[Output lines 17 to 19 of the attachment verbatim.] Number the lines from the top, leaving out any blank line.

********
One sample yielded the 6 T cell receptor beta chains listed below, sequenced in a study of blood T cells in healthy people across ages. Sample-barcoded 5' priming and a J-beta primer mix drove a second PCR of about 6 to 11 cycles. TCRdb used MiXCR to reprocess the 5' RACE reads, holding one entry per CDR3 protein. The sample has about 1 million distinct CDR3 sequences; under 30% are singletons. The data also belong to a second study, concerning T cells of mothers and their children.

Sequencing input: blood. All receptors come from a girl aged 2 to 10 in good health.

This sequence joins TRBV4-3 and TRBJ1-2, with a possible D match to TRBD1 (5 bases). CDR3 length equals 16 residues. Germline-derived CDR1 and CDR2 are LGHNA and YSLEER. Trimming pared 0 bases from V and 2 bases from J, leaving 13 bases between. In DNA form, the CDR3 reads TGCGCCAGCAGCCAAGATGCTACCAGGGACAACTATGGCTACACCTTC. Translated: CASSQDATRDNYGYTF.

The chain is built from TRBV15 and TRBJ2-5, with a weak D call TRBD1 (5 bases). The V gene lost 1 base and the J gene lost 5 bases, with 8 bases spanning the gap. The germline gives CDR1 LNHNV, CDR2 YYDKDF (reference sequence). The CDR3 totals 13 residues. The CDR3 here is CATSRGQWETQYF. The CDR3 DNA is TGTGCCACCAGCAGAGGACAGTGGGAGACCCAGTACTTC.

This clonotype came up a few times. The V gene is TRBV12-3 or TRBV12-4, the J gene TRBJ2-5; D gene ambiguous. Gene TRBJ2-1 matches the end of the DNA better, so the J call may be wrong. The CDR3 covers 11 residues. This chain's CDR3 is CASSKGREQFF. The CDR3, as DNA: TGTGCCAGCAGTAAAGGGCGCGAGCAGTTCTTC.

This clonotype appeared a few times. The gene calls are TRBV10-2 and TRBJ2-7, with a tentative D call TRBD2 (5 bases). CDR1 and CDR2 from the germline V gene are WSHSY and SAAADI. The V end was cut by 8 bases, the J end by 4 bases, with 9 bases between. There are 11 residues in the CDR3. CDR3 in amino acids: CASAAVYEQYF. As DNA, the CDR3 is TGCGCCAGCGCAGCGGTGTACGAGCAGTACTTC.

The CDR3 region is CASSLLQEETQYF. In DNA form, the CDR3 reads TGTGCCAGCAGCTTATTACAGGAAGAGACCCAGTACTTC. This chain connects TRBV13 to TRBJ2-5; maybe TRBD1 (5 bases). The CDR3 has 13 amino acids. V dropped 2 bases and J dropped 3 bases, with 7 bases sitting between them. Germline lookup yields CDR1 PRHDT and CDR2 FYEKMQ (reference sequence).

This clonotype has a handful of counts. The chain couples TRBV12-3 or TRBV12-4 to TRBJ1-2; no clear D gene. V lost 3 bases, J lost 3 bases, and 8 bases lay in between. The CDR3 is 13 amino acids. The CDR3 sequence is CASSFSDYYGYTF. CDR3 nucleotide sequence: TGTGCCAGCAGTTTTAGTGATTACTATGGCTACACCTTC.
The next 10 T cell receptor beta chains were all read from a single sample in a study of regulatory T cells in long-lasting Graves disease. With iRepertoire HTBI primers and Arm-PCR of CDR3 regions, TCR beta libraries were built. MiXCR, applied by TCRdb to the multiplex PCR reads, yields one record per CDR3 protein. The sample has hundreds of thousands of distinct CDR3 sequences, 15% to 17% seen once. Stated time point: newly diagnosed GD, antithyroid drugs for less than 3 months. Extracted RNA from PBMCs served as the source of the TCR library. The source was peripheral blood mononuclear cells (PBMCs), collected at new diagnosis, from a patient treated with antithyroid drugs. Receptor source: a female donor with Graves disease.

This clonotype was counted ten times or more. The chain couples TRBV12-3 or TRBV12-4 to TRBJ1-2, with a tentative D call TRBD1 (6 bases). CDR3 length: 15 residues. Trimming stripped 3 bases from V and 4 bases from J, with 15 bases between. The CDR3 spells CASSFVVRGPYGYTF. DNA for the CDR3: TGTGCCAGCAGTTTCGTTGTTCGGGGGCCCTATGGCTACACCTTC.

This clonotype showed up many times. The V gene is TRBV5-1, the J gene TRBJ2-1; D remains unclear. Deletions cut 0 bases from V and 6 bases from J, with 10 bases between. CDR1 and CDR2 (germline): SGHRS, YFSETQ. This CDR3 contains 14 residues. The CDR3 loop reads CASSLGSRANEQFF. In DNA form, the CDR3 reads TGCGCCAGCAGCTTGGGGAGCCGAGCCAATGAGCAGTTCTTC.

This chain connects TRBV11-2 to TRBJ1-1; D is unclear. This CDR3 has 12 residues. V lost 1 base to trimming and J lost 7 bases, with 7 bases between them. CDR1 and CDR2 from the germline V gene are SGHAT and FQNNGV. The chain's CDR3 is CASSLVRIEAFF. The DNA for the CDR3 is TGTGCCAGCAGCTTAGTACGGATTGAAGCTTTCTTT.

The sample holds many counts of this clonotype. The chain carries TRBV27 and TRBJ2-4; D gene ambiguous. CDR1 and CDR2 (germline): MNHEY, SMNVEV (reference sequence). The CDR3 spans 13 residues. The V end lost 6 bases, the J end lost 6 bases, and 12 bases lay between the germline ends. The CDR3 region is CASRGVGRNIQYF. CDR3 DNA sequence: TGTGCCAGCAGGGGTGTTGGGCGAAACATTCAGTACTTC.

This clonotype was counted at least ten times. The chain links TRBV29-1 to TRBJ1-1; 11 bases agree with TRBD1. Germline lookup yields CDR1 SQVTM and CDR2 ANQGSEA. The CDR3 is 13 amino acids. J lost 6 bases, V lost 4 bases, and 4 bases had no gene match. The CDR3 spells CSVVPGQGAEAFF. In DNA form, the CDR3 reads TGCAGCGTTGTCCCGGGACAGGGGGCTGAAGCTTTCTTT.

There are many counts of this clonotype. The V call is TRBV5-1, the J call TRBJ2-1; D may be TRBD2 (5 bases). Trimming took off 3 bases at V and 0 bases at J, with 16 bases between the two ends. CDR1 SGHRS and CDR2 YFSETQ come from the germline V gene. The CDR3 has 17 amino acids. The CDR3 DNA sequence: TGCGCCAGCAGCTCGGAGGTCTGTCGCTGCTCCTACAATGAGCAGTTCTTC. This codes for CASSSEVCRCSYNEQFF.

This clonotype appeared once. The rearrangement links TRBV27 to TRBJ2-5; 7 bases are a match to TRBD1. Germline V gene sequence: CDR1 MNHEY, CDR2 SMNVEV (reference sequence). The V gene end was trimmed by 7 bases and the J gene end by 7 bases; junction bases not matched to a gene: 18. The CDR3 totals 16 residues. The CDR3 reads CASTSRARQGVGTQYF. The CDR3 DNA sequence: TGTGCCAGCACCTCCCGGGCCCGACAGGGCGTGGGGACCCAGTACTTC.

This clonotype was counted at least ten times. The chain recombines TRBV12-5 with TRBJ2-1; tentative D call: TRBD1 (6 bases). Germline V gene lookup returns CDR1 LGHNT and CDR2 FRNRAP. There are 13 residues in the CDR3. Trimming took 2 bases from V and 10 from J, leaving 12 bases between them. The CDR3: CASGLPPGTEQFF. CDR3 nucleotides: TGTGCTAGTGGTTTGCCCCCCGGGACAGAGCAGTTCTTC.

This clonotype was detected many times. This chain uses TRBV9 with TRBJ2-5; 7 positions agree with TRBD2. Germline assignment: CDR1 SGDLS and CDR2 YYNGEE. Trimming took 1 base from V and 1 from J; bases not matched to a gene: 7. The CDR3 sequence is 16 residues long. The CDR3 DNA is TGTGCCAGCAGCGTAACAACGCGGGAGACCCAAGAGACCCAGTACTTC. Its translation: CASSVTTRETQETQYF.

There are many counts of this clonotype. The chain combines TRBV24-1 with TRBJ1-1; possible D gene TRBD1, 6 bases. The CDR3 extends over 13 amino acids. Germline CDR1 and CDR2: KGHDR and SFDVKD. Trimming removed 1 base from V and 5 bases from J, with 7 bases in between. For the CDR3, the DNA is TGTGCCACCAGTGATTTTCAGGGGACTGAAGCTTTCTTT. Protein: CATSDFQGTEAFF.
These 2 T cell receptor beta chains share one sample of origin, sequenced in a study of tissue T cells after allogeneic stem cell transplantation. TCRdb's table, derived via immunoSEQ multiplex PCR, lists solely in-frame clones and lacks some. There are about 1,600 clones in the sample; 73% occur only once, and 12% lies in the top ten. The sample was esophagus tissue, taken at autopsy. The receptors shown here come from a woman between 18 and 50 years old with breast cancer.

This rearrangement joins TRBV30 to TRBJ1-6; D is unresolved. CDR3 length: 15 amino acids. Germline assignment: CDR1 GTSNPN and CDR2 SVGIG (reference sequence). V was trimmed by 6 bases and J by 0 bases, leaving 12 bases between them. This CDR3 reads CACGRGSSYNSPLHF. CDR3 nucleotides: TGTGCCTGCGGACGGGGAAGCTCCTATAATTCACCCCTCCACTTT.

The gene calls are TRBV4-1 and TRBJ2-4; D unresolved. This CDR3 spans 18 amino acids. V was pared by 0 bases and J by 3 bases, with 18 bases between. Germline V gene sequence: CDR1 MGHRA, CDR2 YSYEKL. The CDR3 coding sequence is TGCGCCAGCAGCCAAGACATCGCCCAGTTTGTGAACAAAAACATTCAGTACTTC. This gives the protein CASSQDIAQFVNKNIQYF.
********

This clonotype was counted at least ten times. The chain recombines TRBV12-5 with TRBJ2-1; tentative D call: TRBD1 (6 bases). Germline V gene lookup returns CDR1 LGHNT and CDR2 FRNRAP. There are 13 residues in the CDR3. Trimming took 2 bases from V and 10 from J, leaving 12 bases between them. The CDR3: CASGLPPGTEQFF. CDR3 nucleotides: TGTGCTAGTGGTTTGCCCCCCGGGACAGAGCAGTTCTTC.

This clonotype was detected many times. This chain uses TRBV9 with TRBJ2-5; 7 positions agree with TRBD2. Germline assignment: CDR1 SGDLS and CDR2 YYNGEE. Trimming took 1 base from V and 1 from J; bases not matched to a gene: 7. The CDR3 sequence is 16 residues long. The CDR3 DNA is TGTGCCAGCAGCGTAACAACGCGGGAGACCCAAGAGACCCAGTACTTC. Its translation: CASSVTTRETQETQYF.

There are many counts of this clonotype. The chain combines TRBV24-1 with TRBJ1-1; possible D gene TRBD1, 6 bases. The CDR3 extends over 13 amino acids. Germline CDR1 and CDR2: KGHDR and SFDVKD. Trimming removed 1 base from V and 5 bases from J, with 7 bases in between. For the CDR3, the DNA is TGTGCCACCAGTGATTTTCAGGGGACTGAAGCTTTCTTT. Protein: CATSDFQGTEAFF.